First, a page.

Generally, a home equity loan is less expensive, but bridge loans contain more benefits for some borrowers. In addition, many lenders will not lend on a home equity loan if the home is on the market. Smart borrowers will compare the benefits between the two loans to determine which is a better fit for their particular situation and plan ahead before making an offer to purchase another home.
What Are Bridge Loans?
Bridge loans are temporary loans that bridge the gap between the sales price of a new home and a home buyer's new mortgage, in the event the buyer's home has not yet sold. The bridge loan is secured to the buyer's existing home. The funds from the bridge loan are then used as a down payment on the move-up home.
How Do Bridge Loans Work?
Many lenders do not have set guidelines for FICO minimums nor debt-to-income ratios. Funding is guided by a more "make sense" underwriting approach. The piece of the puzzle that requires guidelines is the long-term financing obtained on the new home.
Some lenders who make conforming loans exclude the bridge loan payment for qualifying purposes. This means the borrower is qualified to buy the move-up home by adding together the existing loan payment, if any, on the buyer's existing home to the new mortgage payment of the move-up home. The reasons many lenders qualify the buyer on two payments are because:
- Most buyers have an existing first mortgage on a present home.
- The buyer will likely close the move-up home purchase before selling an existing residence.
- For a short-term period, the buyer will own two homes.
If the new home mortgage is a conforming loan, lenders have more leeway to accept a higher debt-to-income ratio by running the mortgage loan through an automated underwriting program. If the new home mortgage is a jumbo loan, most lenders will restrict the home buyer to a 50% debt-to-income ratio.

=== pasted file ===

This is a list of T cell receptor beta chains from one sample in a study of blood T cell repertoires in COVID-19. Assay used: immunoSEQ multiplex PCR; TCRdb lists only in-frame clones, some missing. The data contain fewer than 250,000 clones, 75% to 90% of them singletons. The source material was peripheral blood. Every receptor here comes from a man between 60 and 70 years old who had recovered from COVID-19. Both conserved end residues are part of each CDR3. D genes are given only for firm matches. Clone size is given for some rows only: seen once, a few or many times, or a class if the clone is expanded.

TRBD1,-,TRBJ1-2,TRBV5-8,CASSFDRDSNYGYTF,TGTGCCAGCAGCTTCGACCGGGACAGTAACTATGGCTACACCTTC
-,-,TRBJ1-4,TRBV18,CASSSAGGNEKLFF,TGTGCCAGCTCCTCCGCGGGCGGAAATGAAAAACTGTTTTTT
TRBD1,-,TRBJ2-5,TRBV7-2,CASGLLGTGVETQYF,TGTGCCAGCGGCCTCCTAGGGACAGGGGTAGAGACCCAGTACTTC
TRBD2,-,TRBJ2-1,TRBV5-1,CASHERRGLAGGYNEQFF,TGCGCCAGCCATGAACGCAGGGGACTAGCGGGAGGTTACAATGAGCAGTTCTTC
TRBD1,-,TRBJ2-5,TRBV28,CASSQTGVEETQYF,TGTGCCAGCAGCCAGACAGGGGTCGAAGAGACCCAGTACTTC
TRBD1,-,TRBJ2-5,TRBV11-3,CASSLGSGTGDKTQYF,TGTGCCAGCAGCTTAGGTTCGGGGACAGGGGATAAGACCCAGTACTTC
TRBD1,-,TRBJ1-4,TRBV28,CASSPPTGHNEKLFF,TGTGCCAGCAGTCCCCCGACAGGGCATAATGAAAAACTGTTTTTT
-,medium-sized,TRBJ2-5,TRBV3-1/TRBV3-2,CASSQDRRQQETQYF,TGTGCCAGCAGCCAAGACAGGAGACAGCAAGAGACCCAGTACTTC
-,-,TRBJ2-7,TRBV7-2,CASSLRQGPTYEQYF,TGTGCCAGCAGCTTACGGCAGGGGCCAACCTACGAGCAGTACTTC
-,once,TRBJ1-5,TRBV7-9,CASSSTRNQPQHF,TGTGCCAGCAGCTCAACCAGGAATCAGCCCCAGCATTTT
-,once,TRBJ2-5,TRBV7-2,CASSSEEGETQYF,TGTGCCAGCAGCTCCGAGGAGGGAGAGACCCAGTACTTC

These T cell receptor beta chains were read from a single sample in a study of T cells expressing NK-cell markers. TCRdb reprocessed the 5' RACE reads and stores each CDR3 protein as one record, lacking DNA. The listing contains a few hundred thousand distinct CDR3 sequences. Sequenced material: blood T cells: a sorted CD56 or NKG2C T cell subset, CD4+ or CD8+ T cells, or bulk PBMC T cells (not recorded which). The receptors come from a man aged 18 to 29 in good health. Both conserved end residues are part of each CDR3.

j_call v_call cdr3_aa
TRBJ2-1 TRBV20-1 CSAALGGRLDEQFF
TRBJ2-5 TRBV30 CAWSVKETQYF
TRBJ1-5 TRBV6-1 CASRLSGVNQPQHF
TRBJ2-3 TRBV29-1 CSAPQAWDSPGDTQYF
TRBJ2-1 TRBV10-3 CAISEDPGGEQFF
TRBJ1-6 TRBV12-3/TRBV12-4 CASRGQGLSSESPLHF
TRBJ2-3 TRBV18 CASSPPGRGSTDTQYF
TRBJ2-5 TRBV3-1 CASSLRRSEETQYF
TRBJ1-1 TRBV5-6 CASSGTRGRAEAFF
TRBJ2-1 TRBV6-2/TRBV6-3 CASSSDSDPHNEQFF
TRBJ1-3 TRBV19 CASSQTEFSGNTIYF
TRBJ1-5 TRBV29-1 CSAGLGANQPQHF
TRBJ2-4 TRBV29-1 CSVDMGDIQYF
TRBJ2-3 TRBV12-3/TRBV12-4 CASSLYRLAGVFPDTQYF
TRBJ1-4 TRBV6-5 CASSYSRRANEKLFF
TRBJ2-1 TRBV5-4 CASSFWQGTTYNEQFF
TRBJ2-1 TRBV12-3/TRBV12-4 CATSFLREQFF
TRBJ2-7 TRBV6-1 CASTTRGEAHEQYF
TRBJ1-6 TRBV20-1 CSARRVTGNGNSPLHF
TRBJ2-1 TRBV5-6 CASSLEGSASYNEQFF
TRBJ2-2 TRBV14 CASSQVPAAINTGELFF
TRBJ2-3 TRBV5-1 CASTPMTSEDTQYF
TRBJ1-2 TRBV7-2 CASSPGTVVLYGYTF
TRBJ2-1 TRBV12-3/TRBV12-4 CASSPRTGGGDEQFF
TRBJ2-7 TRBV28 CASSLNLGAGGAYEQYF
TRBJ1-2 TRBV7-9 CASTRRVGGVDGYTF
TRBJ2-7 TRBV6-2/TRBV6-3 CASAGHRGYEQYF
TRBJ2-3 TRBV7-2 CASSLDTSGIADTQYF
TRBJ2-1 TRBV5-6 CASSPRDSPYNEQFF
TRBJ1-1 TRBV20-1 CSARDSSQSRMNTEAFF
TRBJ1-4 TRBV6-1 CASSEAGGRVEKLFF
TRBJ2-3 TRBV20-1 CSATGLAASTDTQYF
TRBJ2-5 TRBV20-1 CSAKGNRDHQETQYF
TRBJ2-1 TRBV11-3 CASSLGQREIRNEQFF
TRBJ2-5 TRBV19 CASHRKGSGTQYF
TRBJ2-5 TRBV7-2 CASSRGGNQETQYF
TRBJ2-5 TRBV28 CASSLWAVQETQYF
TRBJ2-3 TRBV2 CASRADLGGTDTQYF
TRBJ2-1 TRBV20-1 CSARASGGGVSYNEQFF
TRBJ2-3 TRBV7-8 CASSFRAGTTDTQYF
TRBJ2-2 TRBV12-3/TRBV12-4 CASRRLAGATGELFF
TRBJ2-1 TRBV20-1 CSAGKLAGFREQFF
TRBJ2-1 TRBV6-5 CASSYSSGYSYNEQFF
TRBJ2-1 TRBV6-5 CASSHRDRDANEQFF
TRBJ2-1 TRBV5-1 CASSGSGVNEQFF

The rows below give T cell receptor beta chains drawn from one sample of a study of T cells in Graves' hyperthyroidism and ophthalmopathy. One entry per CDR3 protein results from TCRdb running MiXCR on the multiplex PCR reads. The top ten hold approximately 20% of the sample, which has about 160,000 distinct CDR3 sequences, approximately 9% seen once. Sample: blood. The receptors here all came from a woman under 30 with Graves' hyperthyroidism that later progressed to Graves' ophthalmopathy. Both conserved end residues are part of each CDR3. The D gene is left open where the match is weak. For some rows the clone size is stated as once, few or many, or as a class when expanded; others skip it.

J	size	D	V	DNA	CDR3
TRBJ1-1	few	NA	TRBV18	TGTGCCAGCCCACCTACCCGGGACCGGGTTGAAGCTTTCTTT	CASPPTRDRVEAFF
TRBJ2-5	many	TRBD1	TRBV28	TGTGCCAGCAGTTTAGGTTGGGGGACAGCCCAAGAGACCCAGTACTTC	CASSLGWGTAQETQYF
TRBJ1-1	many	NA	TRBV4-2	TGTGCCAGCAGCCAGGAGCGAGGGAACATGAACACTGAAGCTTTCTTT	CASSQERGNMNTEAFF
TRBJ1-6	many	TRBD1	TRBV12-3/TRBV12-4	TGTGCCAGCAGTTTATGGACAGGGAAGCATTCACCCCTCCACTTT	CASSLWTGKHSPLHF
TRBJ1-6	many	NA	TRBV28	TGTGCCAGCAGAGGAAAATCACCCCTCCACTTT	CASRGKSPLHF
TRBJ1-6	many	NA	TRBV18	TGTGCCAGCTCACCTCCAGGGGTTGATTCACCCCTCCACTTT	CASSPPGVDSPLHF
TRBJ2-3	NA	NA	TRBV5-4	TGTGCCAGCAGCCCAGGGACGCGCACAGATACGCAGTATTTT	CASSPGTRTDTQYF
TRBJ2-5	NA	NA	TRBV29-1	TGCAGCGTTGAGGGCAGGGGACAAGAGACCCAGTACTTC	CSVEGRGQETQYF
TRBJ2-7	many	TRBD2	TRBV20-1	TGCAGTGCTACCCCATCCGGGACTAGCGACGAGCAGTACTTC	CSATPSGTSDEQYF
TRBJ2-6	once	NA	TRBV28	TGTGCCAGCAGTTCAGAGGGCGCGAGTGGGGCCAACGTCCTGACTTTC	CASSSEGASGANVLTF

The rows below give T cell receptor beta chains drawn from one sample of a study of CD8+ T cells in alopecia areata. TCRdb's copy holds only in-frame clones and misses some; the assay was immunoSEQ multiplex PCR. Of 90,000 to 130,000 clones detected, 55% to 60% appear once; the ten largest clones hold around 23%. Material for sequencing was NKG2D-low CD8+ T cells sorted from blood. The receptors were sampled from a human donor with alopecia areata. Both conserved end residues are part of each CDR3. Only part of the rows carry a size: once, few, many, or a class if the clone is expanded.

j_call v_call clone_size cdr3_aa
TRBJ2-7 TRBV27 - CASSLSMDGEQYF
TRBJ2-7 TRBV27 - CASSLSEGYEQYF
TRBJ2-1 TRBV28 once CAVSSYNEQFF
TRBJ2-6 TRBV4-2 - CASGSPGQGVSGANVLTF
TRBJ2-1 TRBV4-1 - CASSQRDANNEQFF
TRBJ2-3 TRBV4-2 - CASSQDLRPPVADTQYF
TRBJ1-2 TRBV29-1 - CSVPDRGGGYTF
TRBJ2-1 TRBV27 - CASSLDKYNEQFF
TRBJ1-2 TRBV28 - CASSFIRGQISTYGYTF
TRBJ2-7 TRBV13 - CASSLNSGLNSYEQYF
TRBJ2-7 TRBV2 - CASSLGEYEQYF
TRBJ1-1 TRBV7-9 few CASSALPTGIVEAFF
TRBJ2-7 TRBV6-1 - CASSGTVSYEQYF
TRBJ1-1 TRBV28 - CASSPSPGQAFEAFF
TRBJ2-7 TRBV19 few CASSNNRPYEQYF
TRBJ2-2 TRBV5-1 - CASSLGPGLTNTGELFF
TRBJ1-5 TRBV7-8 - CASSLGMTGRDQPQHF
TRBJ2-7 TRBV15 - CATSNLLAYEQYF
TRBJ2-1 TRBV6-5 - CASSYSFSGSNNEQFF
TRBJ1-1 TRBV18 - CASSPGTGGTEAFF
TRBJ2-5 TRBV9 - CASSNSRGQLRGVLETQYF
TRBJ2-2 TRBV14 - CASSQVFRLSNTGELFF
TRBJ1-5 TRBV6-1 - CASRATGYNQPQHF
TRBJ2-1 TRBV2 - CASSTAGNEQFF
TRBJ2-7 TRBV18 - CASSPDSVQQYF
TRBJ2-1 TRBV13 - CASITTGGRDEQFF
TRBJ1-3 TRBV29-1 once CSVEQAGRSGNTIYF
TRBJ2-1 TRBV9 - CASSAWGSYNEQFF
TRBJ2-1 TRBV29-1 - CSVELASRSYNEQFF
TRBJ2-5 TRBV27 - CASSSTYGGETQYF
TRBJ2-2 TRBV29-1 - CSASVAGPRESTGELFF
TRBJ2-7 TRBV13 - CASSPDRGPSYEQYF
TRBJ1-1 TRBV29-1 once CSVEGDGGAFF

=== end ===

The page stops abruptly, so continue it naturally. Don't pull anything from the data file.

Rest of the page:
Average Fees for Bridge Loans
Rates will vary among lenders, but following is an average estimate for a bridge loan in California. Interest rates fluctuate, but for this example, let's use 8.5%. This type of bridge loan will carry no payments for four months; however, interest will accrue and be due when the loan is paid upon sale of the property. Here are the fees:
- Administration fee: $750
- Appraisal fee: $375
- Escrow fee: $350
- Title policy fee: $350+
- Notary fee: $40
- Recording fee: $65
- Wire/courier/drawing fee: $75
In addition, there is a loan origination fee on bridge loans based on the amount of the loan. Each point is equal to 1% of the loan amount. Here are average fees. Again, fees will vary.
- $25,000 to $100,000 = .50 points
- $100,000 to $150,000 = .75 points
- $150,000 to $250,000 = 1.0 points
Home Buying Benefits of Bridge Loans
- The buyer can immediately put a home on the market without restrictions.
- Bridge loans may not require monthly payments for a few months.
- If the buyer has made a contingent offer to buy and the seller issues a Notice to Perform, the buyer can remove the contingency to sell and still move forward with the purchase.
Home Buying Drawbacks of Bridge Loans
- Bridge loans cost more than home equity loans.
- Buyers will be qualified by the lender to own two homes and many will not meet this requirement.
- Making two mortgage payments, plus accruing interest on a bridge loan, could cause stress.
Note: Thanks to Evelyne Jamet at Vitek Mortgage for providing the sample bridge loan fees.
DISCLOSURE: Vitek Mortgage is a preferred vendor for my employing brokerage and enjoys an affiliated relationship with Lyon Real Estate.
At the time of writing, Elizabeth Weintraub, DRE # 00697006, is a Broker-Associate at Lyon Real Estate in Sacramento, California.